Cady Goldfield wrote:
The internal power that is discussed in threads about the things Mike, Rob et al.discuss, is a tangible, physical-mechanical process that one trains within one's body. It's "simply" a physical tool that makes the body structurally more stable and able to receive and re-transmit energy from an attacker if one so chooses.
I don't know your martial arts background so I won't make any assumptions regarding your familiarity with Aikido training methods and goals. I was taught that Aikido training develops the whole person; the integrated mind/body person. Our training from day one incorporated both waza and Ki development on equal footing, a practice that we continue today.
In Aikido mind(spirit) and body are non-differentiable. Mind and body distinction is learned at an early age and via Aikido training we discover how to reintegrate mind and body. From an Aikido perspective
to state that internal power is "simply a physical tool that makes the body structurally more stable and able to receive and re-transmit energy from an attacker if one so chooses" is only partially correct. Development of internal power via Aikido training must by definition strengthen both mind and body since they are two sides of the same coin.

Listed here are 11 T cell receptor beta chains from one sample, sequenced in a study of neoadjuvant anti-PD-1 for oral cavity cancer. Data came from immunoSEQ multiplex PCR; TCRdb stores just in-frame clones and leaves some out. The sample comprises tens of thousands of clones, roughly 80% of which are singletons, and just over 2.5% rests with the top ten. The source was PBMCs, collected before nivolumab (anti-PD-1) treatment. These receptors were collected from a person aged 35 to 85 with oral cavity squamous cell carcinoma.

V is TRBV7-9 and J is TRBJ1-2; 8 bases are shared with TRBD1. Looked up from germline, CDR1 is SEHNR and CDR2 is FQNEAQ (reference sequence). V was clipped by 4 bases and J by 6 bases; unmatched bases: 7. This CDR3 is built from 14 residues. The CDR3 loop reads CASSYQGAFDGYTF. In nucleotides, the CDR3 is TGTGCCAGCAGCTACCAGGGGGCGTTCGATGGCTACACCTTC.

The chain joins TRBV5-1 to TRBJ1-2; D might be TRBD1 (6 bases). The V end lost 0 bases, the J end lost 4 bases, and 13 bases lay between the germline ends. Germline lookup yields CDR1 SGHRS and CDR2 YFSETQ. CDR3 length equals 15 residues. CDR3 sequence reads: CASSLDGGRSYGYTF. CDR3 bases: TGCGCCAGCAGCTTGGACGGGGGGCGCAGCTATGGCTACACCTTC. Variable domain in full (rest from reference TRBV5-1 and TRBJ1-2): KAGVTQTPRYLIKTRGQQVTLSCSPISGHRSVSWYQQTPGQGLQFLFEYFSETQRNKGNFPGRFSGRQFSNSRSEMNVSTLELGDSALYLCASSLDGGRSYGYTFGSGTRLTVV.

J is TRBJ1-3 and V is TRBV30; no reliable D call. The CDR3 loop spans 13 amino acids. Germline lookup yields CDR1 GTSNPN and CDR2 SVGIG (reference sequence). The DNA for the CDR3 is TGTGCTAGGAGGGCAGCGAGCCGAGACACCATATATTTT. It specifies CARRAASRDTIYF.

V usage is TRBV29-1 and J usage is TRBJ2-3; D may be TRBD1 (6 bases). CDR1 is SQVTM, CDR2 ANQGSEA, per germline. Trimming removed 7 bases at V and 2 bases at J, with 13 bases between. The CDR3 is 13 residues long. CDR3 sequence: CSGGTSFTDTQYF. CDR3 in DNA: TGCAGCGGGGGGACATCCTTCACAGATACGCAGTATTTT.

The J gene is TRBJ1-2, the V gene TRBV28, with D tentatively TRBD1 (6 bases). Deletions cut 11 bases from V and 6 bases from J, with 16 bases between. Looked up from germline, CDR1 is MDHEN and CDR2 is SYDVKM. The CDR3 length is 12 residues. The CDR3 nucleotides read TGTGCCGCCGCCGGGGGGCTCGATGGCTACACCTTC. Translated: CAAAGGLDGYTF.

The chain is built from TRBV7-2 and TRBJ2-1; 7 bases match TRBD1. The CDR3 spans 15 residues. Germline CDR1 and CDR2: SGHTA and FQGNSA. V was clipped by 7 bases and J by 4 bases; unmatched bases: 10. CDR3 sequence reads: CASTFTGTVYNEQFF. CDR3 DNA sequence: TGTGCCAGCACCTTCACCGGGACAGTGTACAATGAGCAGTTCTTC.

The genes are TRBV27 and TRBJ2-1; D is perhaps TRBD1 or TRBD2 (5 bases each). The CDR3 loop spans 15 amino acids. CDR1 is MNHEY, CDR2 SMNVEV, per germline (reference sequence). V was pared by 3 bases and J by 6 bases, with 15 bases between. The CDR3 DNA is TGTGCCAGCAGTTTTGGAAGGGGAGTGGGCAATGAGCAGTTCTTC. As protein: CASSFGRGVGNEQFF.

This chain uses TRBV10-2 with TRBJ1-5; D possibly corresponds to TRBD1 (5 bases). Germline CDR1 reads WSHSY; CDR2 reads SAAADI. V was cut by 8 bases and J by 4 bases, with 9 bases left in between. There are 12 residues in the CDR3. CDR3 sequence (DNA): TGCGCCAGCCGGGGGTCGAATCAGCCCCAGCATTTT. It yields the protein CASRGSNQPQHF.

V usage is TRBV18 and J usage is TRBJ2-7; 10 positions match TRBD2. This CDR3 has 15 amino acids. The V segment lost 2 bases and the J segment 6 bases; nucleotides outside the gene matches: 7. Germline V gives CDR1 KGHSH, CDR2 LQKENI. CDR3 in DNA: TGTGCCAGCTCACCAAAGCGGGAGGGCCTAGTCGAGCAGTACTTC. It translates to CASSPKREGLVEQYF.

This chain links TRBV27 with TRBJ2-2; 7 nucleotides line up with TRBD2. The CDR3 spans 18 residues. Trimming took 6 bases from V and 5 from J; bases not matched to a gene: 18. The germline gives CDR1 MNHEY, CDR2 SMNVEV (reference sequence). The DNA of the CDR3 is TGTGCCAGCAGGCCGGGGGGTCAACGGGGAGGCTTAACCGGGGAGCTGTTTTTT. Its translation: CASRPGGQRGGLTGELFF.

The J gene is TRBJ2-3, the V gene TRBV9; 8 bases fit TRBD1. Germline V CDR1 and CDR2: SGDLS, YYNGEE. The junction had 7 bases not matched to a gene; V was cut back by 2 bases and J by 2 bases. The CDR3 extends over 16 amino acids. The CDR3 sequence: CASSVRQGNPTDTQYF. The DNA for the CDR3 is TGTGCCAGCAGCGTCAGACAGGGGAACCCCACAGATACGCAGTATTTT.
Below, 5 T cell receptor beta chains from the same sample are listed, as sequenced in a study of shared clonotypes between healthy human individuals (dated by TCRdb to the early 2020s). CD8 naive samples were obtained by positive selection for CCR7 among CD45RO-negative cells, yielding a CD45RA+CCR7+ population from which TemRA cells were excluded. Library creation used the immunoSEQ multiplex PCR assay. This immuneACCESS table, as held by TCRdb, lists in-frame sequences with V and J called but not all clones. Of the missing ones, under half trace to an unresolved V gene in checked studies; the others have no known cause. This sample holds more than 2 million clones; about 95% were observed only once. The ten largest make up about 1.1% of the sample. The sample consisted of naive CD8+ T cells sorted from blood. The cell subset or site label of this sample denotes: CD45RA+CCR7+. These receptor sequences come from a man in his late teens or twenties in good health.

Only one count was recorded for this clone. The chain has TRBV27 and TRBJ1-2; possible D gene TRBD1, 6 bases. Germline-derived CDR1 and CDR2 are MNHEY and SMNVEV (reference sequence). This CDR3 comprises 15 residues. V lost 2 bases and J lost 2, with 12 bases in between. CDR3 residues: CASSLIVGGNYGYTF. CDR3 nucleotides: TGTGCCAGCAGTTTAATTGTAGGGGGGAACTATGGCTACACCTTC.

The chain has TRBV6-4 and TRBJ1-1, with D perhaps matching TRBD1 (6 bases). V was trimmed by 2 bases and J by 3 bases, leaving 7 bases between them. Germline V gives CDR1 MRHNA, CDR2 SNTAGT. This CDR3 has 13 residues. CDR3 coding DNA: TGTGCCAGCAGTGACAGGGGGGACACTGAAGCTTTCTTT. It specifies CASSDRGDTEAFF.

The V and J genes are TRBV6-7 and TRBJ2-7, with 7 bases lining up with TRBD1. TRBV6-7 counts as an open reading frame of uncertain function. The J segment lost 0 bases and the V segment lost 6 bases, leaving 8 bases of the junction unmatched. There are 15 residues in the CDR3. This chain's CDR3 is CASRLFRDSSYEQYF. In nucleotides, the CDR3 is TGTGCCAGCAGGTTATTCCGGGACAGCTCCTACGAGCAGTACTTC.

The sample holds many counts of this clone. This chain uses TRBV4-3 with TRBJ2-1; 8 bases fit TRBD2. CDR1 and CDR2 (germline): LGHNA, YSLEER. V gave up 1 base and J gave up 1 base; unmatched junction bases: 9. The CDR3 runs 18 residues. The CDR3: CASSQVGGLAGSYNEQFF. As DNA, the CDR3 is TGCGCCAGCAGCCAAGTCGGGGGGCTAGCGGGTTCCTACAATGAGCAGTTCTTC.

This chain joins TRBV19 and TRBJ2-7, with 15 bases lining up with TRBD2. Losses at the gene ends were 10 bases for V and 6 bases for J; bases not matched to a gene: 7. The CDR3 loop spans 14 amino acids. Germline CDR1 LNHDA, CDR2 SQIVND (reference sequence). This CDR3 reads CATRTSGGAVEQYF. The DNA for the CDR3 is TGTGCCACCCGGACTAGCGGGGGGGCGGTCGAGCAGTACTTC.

Mike, Rob et al may use training methods and metaphors that differ from those used in, say, Ki Society or other styles of Aikido that emphasize Ki development, but the power being spoken of is the same.
Just for the record, don't confuse training to engender peace in one's own life with the Christian tenet of turn the other cheek. The two are not necessarily synonymous.